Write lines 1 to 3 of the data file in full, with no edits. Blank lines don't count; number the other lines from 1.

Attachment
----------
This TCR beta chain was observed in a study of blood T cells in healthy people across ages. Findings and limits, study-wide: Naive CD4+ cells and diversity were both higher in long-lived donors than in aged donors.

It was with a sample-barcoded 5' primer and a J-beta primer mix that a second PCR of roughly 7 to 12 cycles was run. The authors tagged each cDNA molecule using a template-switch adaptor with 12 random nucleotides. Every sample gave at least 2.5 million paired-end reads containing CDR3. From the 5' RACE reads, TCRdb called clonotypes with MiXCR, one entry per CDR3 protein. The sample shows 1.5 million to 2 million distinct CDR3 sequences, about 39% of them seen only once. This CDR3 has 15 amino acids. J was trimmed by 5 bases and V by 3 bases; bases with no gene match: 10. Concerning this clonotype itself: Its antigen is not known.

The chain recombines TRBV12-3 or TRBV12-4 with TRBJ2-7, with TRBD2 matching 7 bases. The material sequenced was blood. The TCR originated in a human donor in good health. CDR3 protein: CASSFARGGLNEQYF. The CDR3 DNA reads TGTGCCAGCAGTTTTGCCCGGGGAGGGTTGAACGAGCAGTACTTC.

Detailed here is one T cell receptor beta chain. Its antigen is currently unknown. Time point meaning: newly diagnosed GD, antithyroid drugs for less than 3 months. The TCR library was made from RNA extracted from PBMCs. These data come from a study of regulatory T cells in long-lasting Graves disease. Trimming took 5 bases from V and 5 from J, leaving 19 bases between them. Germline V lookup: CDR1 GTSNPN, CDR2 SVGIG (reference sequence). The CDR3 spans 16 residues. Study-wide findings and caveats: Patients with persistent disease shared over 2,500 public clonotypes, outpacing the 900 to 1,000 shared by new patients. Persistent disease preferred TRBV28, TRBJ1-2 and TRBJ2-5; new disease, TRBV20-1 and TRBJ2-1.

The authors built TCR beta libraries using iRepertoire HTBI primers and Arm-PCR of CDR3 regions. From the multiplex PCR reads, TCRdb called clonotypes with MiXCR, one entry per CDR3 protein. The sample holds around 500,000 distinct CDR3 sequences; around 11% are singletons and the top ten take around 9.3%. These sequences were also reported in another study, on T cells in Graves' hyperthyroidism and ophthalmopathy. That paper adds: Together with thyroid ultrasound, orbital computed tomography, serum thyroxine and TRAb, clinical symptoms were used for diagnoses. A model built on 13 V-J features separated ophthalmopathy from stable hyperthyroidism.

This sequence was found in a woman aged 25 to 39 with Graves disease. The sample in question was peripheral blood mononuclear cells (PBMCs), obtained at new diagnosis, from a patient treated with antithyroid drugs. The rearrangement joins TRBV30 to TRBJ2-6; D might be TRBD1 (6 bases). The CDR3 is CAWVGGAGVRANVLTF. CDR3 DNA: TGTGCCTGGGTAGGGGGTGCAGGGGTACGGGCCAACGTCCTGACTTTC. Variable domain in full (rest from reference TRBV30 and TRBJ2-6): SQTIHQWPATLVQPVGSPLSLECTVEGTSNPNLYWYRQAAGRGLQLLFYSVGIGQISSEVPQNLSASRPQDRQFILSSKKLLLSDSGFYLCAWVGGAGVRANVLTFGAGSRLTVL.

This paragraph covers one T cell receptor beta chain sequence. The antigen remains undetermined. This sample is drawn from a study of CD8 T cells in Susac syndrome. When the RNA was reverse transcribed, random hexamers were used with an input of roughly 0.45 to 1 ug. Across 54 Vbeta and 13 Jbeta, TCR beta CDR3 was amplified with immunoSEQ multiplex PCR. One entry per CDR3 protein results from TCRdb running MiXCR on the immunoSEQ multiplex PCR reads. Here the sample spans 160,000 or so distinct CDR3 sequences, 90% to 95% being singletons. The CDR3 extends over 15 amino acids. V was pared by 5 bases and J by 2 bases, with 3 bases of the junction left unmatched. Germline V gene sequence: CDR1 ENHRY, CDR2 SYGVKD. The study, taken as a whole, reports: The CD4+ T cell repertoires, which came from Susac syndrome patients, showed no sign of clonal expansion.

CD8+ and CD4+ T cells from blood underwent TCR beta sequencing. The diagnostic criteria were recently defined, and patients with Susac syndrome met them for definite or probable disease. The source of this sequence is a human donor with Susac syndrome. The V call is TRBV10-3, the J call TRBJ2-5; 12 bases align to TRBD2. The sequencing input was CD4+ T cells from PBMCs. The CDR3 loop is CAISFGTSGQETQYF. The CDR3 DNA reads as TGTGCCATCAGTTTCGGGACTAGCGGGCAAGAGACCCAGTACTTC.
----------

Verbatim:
This TCR beta chain was observed in a study of blood T cells in healthy people across ages. Findings and limits, study-wide: Naive CD4+ cells and diversity were both higher in long-lived donors than in aged donors.

It was with a sample-barcoded 5' primer and a J-beta primer mix that a second PCR of roughly 7 to 12 cycles was run. The authors tagged each cDNA molecule using a template-switch adaptor with 12 random nucleotides. Every sample gave at least 2.5 million paired-end reads containing CDR3. From the 5' RACE reads, TCRdb called clonotypes with MiXCR, one entry per CDR3 protein. The sample shows 1.5 million to 2 million distinct CDR3 sequences, about 39% of them seen only once. This CDR3 has 15 amino acids. J was trimmed by 5 bases and V by 3 bases; bases with no gene match: 10. Concerning this clonotype itself: Its antigen is not known.

The chain recombines TRBV12-3 or TRBV12-4 with TRBJ2-7, with TRBD2 matching 7 bases. The material sequenced was blood. The TCR originated in a human donor in good health. CDR3 protein: CASSFARGGLNEQYF. The CDR3 DNA reads TGTGCCAGCAGTTTTGCCCGGGGAGGGTTGAACGAGCAGTACTTC.